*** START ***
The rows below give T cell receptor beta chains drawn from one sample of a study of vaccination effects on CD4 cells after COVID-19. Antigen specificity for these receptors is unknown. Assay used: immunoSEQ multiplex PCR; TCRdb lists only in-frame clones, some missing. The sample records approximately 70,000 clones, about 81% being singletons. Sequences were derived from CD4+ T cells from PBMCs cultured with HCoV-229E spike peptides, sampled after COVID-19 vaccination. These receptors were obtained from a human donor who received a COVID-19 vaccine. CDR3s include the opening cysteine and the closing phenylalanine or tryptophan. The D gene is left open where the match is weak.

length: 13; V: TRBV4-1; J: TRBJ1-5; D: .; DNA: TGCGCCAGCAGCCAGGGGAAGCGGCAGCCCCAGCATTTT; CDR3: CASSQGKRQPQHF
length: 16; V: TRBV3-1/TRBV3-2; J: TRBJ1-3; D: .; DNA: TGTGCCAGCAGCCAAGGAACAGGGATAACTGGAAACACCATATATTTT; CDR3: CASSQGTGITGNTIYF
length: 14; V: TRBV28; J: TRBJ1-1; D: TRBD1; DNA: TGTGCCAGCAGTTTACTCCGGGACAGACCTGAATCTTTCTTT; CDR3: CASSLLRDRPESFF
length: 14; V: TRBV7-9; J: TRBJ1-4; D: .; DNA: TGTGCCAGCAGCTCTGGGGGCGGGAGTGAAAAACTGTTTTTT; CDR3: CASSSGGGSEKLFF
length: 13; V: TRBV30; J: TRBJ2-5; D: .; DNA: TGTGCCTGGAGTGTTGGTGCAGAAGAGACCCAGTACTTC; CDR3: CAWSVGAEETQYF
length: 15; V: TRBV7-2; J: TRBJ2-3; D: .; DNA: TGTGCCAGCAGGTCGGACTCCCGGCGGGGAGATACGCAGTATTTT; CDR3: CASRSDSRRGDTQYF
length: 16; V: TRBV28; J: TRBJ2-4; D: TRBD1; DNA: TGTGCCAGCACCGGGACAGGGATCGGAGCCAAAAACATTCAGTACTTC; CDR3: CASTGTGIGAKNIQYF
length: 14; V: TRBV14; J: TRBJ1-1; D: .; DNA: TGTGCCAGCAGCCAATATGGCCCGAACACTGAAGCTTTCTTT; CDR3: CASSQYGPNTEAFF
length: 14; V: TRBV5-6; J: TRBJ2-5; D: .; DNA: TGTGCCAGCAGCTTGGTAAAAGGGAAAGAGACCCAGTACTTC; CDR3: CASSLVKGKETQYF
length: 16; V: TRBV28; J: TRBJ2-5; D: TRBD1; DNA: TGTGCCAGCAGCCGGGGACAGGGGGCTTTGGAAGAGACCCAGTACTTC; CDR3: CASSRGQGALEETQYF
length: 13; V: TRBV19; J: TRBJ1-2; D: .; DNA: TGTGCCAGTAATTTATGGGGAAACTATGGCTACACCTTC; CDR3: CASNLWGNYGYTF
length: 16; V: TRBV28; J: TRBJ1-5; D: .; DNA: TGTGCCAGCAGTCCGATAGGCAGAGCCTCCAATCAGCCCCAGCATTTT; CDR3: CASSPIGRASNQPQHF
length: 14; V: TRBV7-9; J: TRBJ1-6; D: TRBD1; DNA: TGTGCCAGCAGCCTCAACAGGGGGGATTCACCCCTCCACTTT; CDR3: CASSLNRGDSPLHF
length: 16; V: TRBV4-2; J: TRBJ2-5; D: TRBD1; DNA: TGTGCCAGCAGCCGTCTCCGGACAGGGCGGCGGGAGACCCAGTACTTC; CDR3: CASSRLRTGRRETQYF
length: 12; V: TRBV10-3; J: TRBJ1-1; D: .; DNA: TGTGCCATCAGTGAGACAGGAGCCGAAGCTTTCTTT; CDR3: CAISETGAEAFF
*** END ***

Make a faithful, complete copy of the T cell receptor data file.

The rows below give T cell receptor beta chains drawn from one sample of a study of vaccination effects on CD4 cells after COVID-19. Antigen specificity for these receptors is unknown. Assay used: immunoSEQ multiplex PCR; TCRdb lists only in-frame clones, some missing. The sample records approximately 70,000 clones, about 81% being singletons. Sequences were derived from CD4+ T cells from PBMCs cultured with HCoV-229E spike peptides, sampled after COVID-19 vaccination. These receptors were obtained from a human donor who received a COVID-19 vaccine. CDR3s include the opening cysteine and the closing phenylalanine or tryptophan. The D gene is left open where the match is weak.

length: 13; V: TRBV4-1; J: TRBJ1-5; D: .; DNA: TGCGCCAGCAGCCAGGGGAAGCGGCAGCCCCAGCATTTT; CDR3: CASSQGKRQPQHF
length: 16; V: TRBV3-1/TRBV3-2; J: TRBJ1-3; D: .; DNA: TGTGCCAGCAGCCAAGGAACAGGGATAACTGGAAACACCATATATTTT; CDR3: CASSQGTGITGNTIYF
length: 14; V: TRBV28; J: TRBJ1-1; D: TRBD1; DNA: TGTGCCAGCAGTTTACTCCGGGACAGACCTGAATCTTTCTTT; CDR3: CASSLLRDRPESFF
length: 14; V: TRBV7-9; J: TRBJ1-4; D: .; DNA: TGTGCCAGCAGCTCTGGGGGCGGGAGTGAAAAACTGTTTTTT; CDR3: CASSSGGGSEKLFF
length: 13; V: TRBV30; J: TRBJ2-5; D: .; DNA: TGTGCCTGGAGTGTTGGTGCAGAAGAGACCCAGTACTTC; CDR3: CAWSVGAEETQYF
length: 15; V: TRBV7-2; J: TRBJ2-3; D: .; DNA: TGTGCCAGCAGGTCGGACTCCCGGCGGGGAGATACGCAGTATTTT; CDR3: CASRSDSRRGDTQYF
length: 16; V: TRBV28; J: TRBJ2-4; D: TRBD1; DNA: TGTGCCAGCACCGGGACAGGGATCGGAGCCAAAAACATTCAGTACTTC; CDR3: CASTGTGIGAKNIQYF
length: 14; V: TRBV14; J: TRBJ1-1; D: .; DNA: TGTGCCAGCAGCCAATATGGCCCGAACACTGAAGCTTTCTTT; CDR3: CASSQYGPNTEAFF
length: 14; V: TRBV5-6; J: TRBJ2-5; D: .; DNA: TGTGCCAGCAGCTTGGTAAAAGGGAAAGAGACCCAGTACTTC; CDR3: CASSLVKGKETQYF
length: 16; V: TRBV28; J: TRBJ2-5; D: TRBD1; DNA: TGTGCCAGCAGCCGGGGACAGGGGGCTTTGGAAGAGACCCAGTACTTC; CDR3: CASSRGQGALEETQYF
length: 13; V: TRBV19; J: TRBJ1-2; D: .; DNA: TGTGCCAGTAATTTATGGGGAAACTATGGCTACACCTTC; CDR3: CASNLWGNYGYTF
length: 16; V: TRBV28; J: TRBJ1-5; D: .; DNA: TGTGCCAGCAGTCCGATAGGCAGAGCCTCCAATCAGCCCCAGCATTTT; CDR3: CASSPIGRASNQPQHF
length: 14; V: TRBV7-9; J: TRBJ1-6; D: TRBD1; DNA: TGTGCCAGCAGCCTCAACAGGGGGGATTCACCCCTCCACTTT; CDR3: CASSLNRGDSPLHF
length: 16; V: TRBV4-2; J: TRBJ2-5; D: TRBD1; DNA: TGTGCCAGCAGCCGTCTCCGGACAGGGCGGCGGGAGACCCAGTACTTC; CDR3: CASSRLRTGRRETQYF
length: 12; V: TRBV10-3; J: TRBJ1-1; D: .; DNA: TGTGCCATCAGTGAGACAGGAGCCGAAGCTTTCTTT; CDR3: CAISETGAEAFF